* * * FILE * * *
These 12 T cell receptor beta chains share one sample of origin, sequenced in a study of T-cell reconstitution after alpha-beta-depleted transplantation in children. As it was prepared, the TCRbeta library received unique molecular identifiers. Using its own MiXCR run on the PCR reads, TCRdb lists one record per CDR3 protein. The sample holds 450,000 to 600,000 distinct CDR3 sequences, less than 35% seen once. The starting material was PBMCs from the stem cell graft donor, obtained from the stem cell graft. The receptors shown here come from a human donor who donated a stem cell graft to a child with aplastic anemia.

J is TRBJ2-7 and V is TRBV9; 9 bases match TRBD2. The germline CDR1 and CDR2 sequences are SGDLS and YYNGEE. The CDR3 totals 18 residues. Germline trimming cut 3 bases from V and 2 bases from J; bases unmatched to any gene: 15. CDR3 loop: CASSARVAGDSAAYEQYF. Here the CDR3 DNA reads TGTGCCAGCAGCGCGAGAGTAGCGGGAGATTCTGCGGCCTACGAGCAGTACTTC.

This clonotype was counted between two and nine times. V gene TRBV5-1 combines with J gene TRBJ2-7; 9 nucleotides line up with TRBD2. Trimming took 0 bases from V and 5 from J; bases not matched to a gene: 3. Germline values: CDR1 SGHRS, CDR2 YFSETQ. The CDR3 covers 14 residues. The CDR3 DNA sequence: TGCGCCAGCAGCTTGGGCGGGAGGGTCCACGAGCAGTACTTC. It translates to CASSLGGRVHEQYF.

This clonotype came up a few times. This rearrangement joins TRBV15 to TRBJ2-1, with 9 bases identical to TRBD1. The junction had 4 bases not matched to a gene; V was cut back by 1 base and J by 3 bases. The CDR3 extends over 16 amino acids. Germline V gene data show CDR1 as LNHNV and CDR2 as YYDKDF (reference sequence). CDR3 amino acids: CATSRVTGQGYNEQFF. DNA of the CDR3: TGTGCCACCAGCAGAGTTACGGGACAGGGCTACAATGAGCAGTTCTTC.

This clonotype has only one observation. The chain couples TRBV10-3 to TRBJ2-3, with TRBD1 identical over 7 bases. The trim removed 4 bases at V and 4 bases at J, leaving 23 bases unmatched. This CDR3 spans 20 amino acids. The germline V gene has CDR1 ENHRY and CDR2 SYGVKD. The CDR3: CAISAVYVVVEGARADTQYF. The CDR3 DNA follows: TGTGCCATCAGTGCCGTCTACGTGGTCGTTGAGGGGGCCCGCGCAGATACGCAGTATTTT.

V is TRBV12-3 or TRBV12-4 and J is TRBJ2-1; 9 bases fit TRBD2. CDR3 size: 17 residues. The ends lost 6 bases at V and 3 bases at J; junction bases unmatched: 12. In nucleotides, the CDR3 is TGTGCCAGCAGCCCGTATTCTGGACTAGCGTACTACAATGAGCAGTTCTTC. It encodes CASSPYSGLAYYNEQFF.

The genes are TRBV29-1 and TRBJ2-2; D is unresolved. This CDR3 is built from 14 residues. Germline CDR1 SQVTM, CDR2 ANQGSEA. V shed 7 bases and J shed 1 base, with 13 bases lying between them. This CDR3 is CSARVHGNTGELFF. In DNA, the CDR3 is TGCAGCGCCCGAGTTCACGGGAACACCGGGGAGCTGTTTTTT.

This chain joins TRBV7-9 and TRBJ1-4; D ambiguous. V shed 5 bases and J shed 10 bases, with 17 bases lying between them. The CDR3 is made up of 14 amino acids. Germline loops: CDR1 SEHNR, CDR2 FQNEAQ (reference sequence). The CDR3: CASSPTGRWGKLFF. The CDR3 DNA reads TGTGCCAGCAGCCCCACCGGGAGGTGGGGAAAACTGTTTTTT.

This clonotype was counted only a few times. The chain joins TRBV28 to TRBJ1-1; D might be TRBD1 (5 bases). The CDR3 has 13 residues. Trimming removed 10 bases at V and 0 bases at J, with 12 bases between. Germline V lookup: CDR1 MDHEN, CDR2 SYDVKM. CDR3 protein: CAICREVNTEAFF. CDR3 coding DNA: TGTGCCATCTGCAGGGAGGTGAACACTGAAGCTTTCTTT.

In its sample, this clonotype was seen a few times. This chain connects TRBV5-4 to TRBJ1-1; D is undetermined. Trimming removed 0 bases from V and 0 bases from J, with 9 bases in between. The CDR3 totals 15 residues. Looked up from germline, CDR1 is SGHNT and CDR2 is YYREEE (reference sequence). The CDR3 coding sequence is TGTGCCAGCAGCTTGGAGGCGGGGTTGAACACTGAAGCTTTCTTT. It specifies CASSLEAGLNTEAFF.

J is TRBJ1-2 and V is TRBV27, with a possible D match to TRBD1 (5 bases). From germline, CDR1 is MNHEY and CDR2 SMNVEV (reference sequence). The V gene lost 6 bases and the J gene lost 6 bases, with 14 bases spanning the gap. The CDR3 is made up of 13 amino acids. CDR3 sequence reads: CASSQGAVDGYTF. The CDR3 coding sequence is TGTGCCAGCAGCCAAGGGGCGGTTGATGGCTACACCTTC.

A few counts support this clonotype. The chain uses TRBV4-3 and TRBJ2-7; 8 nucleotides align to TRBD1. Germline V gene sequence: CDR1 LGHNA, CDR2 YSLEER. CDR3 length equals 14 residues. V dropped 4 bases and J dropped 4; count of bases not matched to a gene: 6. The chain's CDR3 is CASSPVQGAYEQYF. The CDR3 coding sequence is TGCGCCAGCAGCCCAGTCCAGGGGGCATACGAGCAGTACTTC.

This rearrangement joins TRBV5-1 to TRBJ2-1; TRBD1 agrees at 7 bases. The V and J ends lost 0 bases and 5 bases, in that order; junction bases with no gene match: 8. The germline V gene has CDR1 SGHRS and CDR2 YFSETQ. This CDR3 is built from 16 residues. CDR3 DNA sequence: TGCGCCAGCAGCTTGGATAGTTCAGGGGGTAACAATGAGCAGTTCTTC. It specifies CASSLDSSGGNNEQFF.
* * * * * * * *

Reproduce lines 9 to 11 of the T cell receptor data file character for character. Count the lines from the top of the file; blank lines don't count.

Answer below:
This clonotype was counted only a few times. The chain joins TRBV28 to TRBJ1-1; D might be TRBD1 (5 bases). The CDR3 has 13 residues. Trimming removed 10 bases at V and 0 bases at J, with 12 bases between. Germline V lookup: CDR1 MDHEN, CDR2 SYDVKM. CDR3 protein: CAICREVNTEAFF. CDR3 coding DNA: TGTGCCATCTGCAGGGAGGTGAACACTGAAGCTTTCTTT.

In its sample, this clonotype was seen a few times. This chain connects TRBV5-4 to TRBJ1-1; D is undetermined. Trimming removed 0 bases from V and 0 bases from J, with 9 bases in between. The CDR3 totals 15 residues. Looked up from germline, CDR1 is SGHNT and CDR2 is YYREEE (reference sequence). The CDR3 coding sequence is TGTGCCAGCAGCTTGGAGGCGGGGTTGAACACTGAAGCTTTCTTT. It specifies CASSLEAGLNTEAFF.

J is TRBJ1-2 and V is TRBV27, with a possible D match to TRBD1 (5 bases). From germline, CDR1 is MNHEY and CDR2 SMNVEV (reference sequence). The V gene lost 6 bases and the J gene lost 6 bases, with 14 bases spanning the gap. The CDR3 is made up of 13 amino acids. CDR3 sequence reads: CASSQGAVDGYTF. The CDR3 coding sequence is TGTGCCAGCAGCCAAGGGGCGGTTGATGGCTACACCTTC.